We love resolving to do better, whether it's on New Year's or any other day of the year. I'll watch less TV! I'll lose weight! I'll exercise more! Invariably, we fail.
Why are our bad habits so hard to break?
"The problem is that people make rules for themselves that they can never keep," says University of Alabama at Birmingham psychologist Rudy Vuchinich, who is a professor of medical psychology.
When it comes to self-control, we have a choice between immediate and delayed consequences. For example, previous research has shown that if people are given a choice of getting $5 one year from now or $10 one year and a week from now, people choose the $10. However, if given the choice to receive $5 today or $10 one week from today, most people's preference would be the reverse. Why? Vuchinich says part of our brains are wired to overvalue things that are immediate.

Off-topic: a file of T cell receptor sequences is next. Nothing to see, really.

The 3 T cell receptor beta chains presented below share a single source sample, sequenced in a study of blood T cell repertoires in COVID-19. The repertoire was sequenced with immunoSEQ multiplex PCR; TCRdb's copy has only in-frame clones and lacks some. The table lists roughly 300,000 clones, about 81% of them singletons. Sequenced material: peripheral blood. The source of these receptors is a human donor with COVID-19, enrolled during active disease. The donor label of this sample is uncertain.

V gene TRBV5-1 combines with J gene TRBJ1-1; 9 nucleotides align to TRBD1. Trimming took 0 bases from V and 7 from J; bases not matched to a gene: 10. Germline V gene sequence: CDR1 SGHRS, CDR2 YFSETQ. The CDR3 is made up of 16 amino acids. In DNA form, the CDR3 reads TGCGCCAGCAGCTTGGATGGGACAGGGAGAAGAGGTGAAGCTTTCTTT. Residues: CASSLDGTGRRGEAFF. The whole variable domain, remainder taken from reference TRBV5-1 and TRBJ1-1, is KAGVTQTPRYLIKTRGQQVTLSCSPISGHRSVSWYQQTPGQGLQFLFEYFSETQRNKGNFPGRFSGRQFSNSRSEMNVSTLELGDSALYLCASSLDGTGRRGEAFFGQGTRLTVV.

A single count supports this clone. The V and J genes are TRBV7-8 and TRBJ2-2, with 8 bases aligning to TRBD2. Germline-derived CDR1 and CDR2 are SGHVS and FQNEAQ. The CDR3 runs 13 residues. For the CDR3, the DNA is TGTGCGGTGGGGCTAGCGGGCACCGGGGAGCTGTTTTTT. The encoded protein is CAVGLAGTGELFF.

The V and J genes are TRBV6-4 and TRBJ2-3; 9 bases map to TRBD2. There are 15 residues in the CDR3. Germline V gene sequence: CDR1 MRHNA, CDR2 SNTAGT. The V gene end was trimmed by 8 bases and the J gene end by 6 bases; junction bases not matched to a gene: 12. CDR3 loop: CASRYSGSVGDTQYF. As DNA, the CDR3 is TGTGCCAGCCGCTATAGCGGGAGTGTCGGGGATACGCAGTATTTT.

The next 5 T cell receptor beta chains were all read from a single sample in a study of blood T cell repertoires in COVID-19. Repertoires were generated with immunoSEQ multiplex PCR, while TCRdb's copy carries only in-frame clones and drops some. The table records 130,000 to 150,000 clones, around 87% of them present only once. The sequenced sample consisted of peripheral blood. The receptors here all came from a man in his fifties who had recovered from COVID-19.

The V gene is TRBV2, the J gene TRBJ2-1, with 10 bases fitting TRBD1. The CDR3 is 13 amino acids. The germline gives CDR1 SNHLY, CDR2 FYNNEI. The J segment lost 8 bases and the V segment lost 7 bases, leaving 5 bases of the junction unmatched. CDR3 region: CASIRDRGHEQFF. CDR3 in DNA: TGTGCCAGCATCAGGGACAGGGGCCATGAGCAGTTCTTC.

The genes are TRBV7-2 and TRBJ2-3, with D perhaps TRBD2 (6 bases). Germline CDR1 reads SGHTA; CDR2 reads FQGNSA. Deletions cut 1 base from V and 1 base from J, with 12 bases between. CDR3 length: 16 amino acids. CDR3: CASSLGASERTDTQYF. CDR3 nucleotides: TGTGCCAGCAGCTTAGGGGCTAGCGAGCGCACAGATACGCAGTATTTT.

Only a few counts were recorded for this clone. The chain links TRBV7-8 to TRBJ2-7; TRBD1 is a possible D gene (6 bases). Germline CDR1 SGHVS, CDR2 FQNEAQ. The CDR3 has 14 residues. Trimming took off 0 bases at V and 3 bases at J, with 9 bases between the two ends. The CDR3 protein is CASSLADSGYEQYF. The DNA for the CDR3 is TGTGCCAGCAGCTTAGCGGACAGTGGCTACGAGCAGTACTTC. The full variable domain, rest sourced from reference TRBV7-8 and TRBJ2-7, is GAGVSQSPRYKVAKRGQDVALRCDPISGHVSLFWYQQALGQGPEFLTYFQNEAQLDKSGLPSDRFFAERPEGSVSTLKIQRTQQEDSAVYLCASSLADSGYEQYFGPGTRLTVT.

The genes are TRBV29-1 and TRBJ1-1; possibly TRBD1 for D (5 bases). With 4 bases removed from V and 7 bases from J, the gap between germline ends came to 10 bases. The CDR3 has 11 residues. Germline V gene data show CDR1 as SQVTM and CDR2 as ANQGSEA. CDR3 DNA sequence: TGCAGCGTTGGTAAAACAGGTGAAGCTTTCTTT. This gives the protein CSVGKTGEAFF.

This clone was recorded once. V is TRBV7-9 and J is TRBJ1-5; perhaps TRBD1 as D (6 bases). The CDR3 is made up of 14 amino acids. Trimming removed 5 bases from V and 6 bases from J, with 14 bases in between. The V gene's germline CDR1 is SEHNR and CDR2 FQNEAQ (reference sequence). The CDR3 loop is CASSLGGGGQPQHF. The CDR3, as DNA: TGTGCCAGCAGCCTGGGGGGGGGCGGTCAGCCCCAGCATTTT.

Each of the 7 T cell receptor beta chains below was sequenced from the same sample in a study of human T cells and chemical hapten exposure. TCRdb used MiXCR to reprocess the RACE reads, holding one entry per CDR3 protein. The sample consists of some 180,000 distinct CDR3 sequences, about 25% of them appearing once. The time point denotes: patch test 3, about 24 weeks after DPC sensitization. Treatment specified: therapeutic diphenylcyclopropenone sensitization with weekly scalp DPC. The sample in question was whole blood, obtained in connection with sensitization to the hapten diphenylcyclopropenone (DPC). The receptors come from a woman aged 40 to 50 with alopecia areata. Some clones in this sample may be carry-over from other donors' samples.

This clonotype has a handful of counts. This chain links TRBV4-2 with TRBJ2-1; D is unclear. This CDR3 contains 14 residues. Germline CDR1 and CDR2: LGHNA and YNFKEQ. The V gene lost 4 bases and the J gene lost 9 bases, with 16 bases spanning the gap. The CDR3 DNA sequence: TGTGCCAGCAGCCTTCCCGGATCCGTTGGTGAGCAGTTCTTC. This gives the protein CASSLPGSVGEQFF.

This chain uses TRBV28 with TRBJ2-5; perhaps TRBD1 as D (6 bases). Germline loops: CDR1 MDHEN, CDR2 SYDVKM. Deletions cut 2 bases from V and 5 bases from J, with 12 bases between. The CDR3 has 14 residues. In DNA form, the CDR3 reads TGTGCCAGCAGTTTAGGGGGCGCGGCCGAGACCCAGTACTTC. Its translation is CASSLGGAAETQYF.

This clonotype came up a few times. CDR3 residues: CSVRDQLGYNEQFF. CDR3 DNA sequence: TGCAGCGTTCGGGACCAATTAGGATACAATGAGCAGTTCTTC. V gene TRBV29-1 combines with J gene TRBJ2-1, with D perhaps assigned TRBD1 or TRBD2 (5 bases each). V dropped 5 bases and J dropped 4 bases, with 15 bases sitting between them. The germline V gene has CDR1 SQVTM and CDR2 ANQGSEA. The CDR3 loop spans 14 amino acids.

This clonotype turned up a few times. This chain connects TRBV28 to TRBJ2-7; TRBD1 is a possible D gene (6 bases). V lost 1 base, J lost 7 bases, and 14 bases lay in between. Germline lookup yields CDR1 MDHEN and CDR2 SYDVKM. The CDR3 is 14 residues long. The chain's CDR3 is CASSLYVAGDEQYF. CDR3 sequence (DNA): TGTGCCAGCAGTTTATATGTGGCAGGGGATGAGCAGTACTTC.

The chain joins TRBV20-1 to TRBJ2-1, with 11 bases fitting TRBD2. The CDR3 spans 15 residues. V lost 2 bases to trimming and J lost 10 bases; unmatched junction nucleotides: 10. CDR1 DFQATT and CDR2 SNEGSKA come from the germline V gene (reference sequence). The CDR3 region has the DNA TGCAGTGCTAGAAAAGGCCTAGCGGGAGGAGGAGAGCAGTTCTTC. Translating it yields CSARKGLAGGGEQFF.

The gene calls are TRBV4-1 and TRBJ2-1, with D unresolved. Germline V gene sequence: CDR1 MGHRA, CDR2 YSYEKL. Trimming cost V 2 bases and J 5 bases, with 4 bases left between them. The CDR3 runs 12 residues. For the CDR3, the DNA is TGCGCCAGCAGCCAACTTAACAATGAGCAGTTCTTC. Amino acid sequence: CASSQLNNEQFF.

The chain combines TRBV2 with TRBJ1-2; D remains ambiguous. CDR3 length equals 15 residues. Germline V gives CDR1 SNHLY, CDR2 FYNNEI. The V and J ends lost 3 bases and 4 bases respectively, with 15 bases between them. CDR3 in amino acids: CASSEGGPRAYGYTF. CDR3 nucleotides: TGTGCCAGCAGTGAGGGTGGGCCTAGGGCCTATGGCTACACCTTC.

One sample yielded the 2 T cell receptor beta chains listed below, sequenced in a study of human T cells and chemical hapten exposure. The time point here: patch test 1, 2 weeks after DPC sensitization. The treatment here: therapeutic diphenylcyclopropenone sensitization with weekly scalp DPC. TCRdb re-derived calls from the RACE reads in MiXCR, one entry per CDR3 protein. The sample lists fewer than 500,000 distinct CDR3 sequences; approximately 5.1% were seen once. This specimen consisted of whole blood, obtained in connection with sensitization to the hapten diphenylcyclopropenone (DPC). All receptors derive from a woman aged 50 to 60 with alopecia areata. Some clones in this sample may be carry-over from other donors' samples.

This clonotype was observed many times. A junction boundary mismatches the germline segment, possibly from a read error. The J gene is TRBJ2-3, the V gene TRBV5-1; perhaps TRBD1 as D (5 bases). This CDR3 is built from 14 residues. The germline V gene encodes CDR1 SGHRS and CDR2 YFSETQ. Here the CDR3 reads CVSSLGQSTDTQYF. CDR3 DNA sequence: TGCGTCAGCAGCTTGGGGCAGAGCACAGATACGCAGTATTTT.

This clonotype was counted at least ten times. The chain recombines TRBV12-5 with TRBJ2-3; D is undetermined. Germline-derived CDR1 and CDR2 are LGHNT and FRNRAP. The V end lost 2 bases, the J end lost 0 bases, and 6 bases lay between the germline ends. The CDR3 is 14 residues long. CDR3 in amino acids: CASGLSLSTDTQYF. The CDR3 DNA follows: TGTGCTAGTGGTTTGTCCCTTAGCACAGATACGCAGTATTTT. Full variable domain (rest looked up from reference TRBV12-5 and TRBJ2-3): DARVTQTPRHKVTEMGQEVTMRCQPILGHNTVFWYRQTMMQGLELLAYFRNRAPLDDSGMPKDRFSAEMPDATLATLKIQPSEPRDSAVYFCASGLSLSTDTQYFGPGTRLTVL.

"People routinely make rules when they are trying to change their self-control," he explains. For example, if you want to lose weight, you might make a rule not to eat more than 1,500 calories a day, a rule that is likely to be broken. And that smacks of failure. Once the rule is broken, the legitimacy of the rule collapses--and you're right back where you started, eating 2,500 calories a day.
So how can you break a bad habit? "One trick is to make rules that allow for well-defined exceptions such as 'I will eat no more than 1,500 calories a day except on special occasions,'" says Vuchinich. "But the special occasion has to be outside your control such as a holiday, a home football game or when visiting parents. It has to be a special circumstance that does not lead to the collapse of the whole rule."
Follow this trick, and you can change your behavior for the better.
--From the Editors at Netscape